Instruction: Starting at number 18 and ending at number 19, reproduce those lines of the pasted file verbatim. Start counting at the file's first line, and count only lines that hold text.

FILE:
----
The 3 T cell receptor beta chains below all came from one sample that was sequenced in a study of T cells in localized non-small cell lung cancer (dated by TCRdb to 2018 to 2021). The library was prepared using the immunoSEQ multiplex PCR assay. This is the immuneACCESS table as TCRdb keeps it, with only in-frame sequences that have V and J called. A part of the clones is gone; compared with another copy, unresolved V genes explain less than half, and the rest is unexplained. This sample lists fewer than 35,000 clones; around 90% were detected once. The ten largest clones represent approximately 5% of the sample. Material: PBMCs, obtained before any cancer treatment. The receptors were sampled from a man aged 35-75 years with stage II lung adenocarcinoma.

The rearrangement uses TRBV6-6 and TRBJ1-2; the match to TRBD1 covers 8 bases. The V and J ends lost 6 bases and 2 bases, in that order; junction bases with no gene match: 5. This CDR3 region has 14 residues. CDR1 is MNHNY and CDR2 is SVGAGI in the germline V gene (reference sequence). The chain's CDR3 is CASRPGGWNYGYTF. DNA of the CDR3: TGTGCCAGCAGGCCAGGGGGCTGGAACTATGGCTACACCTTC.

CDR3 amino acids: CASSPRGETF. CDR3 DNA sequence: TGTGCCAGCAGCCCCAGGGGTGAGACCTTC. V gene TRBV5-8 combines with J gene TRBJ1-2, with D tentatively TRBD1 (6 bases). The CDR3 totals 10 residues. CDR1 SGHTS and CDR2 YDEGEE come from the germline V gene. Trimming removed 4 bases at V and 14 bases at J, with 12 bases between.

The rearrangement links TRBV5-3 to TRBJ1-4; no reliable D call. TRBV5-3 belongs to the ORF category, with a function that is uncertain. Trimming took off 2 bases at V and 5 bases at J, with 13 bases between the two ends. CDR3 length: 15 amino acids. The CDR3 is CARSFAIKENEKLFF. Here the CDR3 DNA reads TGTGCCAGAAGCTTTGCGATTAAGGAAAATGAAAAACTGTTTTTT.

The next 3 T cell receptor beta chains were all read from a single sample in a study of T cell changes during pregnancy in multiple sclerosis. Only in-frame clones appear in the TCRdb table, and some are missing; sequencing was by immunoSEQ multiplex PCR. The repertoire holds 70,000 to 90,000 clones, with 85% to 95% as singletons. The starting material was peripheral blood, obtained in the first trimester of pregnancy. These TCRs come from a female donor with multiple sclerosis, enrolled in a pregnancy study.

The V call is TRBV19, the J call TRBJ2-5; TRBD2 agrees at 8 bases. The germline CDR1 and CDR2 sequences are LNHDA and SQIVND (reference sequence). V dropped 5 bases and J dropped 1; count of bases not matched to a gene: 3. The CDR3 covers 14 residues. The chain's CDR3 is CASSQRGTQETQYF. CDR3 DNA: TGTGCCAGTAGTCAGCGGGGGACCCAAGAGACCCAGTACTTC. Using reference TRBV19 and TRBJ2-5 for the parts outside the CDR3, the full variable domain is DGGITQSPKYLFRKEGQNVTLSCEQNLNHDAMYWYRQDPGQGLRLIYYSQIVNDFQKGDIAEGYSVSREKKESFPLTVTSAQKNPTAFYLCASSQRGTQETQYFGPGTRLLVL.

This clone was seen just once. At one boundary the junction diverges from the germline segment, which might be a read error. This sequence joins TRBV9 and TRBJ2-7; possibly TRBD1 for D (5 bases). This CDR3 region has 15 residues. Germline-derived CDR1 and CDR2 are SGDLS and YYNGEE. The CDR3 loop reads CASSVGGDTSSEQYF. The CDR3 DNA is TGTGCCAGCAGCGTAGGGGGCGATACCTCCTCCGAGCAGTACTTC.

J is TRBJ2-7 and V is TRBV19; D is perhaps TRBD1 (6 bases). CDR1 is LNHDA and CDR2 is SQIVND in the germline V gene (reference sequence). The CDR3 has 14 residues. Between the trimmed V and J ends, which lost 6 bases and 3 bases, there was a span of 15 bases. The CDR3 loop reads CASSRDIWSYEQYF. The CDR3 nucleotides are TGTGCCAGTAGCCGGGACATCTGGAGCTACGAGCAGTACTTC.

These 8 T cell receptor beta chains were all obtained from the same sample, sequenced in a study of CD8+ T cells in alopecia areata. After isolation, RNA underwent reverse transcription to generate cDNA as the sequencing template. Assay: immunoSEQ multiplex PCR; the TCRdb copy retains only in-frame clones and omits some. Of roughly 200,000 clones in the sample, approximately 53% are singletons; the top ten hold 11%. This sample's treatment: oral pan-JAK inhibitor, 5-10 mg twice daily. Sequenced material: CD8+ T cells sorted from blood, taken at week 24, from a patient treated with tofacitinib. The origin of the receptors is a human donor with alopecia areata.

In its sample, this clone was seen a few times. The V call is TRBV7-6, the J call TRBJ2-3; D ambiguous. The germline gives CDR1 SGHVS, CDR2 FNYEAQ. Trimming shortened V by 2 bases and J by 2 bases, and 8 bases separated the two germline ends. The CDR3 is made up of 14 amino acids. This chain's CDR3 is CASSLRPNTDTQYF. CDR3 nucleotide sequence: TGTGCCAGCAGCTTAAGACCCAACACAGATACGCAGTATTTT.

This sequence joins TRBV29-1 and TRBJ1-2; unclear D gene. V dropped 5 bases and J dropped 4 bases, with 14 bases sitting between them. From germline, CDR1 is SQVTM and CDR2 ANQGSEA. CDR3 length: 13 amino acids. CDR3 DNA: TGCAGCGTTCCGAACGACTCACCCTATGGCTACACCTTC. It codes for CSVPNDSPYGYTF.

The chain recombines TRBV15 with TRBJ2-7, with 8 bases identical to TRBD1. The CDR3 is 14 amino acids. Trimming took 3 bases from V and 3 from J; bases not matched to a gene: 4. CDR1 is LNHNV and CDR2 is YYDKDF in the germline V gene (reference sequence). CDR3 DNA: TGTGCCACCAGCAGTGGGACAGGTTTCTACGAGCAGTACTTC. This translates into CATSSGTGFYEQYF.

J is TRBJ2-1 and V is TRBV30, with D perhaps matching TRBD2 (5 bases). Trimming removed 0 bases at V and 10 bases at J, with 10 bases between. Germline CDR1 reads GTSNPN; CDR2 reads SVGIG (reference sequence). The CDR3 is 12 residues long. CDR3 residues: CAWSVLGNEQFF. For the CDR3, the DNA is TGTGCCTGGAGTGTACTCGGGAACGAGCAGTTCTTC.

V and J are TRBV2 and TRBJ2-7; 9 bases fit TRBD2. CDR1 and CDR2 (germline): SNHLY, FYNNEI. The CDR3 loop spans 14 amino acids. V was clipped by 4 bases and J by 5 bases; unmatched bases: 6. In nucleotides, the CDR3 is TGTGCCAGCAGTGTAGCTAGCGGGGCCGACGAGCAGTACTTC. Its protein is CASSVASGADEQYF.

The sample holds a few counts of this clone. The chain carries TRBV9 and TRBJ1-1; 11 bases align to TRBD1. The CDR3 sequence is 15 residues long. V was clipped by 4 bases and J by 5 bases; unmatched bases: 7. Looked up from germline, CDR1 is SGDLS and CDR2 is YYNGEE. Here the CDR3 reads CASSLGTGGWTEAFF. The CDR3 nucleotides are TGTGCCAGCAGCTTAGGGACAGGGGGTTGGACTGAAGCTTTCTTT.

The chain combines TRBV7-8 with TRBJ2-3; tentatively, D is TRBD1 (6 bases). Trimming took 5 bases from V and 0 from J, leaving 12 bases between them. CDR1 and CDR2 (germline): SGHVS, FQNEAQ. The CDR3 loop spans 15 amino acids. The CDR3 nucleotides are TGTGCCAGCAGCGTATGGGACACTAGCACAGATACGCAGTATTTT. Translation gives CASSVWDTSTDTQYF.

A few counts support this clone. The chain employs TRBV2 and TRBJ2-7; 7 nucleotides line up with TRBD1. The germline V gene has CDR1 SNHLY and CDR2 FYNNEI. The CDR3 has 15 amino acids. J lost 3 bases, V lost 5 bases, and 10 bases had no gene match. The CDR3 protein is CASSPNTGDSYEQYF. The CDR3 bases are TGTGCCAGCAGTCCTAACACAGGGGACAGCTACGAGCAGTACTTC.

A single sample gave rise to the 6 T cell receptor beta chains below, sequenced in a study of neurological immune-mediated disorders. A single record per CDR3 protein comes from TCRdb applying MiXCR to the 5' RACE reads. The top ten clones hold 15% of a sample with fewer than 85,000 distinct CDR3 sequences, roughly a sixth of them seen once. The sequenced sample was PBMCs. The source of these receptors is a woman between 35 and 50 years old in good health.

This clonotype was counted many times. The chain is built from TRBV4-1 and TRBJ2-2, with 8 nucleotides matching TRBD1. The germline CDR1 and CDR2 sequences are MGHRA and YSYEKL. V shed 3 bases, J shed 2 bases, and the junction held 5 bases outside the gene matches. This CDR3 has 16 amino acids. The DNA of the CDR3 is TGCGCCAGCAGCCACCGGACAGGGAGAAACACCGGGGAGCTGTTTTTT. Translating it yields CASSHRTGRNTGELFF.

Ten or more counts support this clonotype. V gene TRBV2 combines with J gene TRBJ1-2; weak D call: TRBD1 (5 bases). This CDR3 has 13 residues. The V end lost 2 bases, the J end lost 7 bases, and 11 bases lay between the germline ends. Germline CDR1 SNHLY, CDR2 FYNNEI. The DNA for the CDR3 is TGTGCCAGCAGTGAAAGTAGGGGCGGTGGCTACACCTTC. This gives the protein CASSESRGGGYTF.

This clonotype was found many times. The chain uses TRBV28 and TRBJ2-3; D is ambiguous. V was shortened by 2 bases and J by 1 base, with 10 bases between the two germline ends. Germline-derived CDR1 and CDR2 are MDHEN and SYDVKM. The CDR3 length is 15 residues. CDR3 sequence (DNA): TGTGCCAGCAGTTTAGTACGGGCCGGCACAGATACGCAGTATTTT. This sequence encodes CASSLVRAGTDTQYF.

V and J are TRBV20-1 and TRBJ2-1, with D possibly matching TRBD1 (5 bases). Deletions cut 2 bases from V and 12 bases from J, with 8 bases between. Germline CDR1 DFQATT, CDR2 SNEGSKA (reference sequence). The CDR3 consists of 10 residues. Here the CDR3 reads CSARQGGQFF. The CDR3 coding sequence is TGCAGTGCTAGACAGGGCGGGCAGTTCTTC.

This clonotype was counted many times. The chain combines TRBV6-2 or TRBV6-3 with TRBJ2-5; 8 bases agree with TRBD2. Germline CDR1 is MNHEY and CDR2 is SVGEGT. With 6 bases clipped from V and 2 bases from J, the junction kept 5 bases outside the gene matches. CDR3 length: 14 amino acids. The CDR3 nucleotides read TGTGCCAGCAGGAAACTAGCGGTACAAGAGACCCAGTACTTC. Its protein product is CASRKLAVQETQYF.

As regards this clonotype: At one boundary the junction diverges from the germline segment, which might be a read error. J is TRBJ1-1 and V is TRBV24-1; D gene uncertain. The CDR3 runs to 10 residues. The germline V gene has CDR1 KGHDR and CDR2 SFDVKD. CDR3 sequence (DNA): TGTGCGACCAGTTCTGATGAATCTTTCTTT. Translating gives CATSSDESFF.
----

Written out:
A single sample gave rise to the 6 T cell receptor beta chains below, sequenced in a study of neurological immune-mediated disorders. A single record per CDR3 protein comes from TCRdb applying MiXCR to the 5' RACE reads. The top ten clones hold 15% of a sample with fewer than 85,000 distinct CDR3 sequences, roughly a sixth of them seen once. The sequenced sample was PBMCs. The source of these receptors is a woman between 35 and 50 years old in good health.

This clonotype was counted many times. The chain is built from TRBV4-1 and TRBJ2-2, with 8 nucleotides matching TRBD1. The germline CDR1 and CDR2 sequences are MGHRA and YSYEKL. V shed 3 bases, J shed 2 bases, and the junction held 5 bases outside the gene matches. This CDR3 has 16 amino acids. The DNA of the CDR3 is TGCGCCAGCAGCCACCGGACAGGGAGAAACACCGGGGAGCTGTTTTTT. Translating it yields CASSHRTGRNTGELFF.